a report, it must then go to records for a second level of review. Sergeants don’t read
reports from a UCR perspective. Records does. The Records unit is the authority on a
department’s crime reporting. If they aren’t, train them and make it happen.
3) Reclassifications. A detective may investigate a crime and have the ability to
reclassify a report to a different crime based on new findings. A system must be in
place wherein all supplements and follow-up investigative reports are reviewed and
approved by a supervisor.
4) Case Clearances. Reports can be cleared by arrest or by exception. The rules by
which ex-clears can be made are strict and must be followed. Case management is
also important here. Whoever in your agency is responsible for changing report
statuses from open to cleared must have a quality assurance system in place to ensure
this is done and done correctly. The media loves to attack clearance rates.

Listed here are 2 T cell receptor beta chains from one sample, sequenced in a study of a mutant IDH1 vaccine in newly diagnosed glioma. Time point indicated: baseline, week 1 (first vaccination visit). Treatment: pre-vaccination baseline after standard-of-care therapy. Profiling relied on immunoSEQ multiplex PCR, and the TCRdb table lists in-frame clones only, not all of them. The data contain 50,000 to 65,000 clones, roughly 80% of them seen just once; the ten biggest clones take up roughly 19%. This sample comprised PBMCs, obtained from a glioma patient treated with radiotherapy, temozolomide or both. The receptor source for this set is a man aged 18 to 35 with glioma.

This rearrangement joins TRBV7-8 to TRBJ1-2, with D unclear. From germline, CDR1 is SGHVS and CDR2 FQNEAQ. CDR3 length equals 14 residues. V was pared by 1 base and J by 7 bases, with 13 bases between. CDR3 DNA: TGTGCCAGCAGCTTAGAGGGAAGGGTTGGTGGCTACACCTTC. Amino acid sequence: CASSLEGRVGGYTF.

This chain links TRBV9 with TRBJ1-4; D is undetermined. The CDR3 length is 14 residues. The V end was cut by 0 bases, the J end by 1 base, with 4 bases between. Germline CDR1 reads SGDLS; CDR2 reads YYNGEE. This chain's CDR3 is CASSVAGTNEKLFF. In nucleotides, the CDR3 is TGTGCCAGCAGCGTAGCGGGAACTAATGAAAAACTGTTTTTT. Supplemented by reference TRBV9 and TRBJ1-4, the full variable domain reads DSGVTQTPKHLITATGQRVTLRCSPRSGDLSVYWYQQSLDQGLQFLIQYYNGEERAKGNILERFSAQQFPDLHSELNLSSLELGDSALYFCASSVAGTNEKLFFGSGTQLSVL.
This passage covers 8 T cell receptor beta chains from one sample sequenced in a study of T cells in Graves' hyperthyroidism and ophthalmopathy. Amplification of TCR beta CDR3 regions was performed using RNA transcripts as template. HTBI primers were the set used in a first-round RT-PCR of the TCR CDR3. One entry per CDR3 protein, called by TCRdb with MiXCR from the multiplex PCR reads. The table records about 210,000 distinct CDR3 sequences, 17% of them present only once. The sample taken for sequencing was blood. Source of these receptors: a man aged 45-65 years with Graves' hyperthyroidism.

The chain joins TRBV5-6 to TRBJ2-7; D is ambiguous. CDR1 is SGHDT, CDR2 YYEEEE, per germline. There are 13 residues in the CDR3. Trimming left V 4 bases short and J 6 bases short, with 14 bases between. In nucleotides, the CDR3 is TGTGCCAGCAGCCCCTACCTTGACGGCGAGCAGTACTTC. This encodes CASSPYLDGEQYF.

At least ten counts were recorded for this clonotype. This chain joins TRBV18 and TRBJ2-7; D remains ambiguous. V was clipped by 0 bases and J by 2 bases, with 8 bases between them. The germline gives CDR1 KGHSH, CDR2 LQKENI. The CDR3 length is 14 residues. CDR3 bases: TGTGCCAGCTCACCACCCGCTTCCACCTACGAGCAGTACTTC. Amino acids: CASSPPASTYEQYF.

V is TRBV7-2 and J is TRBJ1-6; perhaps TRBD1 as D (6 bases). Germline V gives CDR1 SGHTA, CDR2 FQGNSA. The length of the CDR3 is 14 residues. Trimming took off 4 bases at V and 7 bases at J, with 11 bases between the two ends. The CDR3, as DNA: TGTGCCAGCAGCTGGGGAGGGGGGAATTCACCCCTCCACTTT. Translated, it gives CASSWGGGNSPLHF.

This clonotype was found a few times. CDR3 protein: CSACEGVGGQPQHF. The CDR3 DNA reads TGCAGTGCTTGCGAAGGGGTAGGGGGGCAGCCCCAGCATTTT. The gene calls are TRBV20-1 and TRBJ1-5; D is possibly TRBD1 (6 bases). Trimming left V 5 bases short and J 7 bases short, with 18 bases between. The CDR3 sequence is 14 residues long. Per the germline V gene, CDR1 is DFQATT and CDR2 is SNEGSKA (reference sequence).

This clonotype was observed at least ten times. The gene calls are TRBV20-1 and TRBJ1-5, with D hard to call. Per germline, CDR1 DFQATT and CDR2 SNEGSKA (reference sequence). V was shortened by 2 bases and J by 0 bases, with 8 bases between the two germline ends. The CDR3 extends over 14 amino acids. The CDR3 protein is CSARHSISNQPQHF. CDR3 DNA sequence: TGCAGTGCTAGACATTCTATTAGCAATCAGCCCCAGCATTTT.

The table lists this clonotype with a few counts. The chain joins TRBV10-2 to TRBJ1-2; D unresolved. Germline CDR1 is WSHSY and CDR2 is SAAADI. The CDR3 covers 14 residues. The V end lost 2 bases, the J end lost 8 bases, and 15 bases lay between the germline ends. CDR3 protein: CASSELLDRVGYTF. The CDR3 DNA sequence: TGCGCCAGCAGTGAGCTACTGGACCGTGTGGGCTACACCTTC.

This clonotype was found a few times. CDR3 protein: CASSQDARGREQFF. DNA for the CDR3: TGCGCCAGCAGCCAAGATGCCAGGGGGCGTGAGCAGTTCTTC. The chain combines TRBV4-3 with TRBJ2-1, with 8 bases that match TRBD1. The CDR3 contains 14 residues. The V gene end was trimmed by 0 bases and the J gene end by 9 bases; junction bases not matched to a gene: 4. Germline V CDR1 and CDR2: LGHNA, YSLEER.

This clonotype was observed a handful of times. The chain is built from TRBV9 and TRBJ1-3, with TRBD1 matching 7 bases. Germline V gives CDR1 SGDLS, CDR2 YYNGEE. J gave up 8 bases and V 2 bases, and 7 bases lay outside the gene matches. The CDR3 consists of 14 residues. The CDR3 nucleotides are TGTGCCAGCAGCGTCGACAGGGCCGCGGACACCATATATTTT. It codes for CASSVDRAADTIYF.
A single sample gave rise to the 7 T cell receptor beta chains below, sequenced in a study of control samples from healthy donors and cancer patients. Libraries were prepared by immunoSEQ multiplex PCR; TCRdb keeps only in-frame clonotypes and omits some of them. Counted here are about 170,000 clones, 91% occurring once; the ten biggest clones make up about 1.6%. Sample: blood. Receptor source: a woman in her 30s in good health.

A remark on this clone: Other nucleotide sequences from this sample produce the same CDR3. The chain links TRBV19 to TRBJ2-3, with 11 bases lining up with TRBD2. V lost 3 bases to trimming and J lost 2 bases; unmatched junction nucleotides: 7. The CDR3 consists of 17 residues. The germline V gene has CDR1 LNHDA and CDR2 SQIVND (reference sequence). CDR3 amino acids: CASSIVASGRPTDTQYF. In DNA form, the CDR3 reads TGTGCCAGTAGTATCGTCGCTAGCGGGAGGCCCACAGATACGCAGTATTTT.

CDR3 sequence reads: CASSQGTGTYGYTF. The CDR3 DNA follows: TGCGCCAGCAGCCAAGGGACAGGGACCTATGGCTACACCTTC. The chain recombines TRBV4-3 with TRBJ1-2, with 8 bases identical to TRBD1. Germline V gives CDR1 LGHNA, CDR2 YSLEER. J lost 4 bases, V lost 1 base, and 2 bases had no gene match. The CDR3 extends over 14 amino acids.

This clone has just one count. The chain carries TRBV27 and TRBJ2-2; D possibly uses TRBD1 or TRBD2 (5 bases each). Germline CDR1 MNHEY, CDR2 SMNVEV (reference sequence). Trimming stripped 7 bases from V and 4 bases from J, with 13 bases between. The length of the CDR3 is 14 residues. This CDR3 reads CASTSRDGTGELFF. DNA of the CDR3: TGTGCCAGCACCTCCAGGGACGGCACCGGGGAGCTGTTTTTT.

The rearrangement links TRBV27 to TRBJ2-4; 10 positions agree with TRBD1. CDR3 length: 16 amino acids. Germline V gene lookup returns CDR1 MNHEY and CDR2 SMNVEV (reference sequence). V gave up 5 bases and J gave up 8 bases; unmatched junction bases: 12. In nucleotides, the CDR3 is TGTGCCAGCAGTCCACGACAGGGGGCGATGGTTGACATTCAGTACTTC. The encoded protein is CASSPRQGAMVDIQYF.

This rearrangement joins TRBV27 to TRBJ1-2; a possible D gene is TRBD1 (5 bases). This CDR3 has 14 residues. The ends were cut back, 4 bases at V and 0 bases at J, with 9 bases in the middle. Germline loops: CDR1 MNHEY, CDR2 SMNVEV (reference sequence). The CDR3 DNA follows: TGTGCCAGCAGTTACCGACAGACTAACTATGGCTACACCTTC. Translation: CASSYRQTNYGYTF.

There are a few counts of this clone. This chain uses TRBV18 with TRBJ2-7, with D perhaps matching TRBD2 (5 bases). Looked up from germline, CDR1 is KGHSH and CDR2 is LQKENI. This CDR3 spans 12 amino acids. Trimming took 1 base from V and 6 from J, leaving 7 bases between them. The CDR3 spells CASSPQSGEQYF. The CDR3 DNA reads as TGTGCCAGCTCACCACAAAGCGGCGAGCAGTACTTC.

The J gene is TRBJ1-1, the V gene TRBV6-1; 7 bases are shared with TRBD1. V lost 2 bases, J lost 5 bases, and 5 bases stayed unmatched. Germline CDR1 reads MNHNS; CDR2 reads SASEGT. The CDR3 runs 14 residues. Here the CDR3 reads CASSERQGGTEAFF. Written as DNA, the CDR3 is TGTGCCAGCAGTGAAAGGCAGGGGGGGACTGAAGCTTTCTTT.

5) Correct Data Capture. RMS systems have code tables, a spreadsheet of sorts that
links report titles, state statutes, and UCR codes together so that these elements are all
reported correctly. These code tables are prone to errors, especially when passed
along from agency to agency as favors. With all the different statutes, subsections, and
UCR codes, there is a lot of room for minor mistakes which can lead to major problems.
6) Compare CFS/UCR Data. Regular comparison of call for service classifications and
UCR classifications can provide insight into any existing problematic data. Wide
variations over extended periods of time between how a call is classified and how it is
written up would indicate the need for further research. While the two data sets
will never align perfectly, they should not include drastic variations. Compare these
numbers on a month to month basis.
7) Surveys. Each month a random list of victims should be compiled. Individuals from
this list should be contacted and surveyed to determine if the report that was written for
his or her case corresponds to the facts as reported by the victim. These surveys
should be conducted by ranking personnel outside the scope or reach of operational
personnel and supervisors, and should be systematically archived. This step is
essential in guarding against intentional downgrading of crimes by supervisors who are
on the hot seat to lower crime.
What are your thoughts on this? Have your agency’s crime stats been called into question?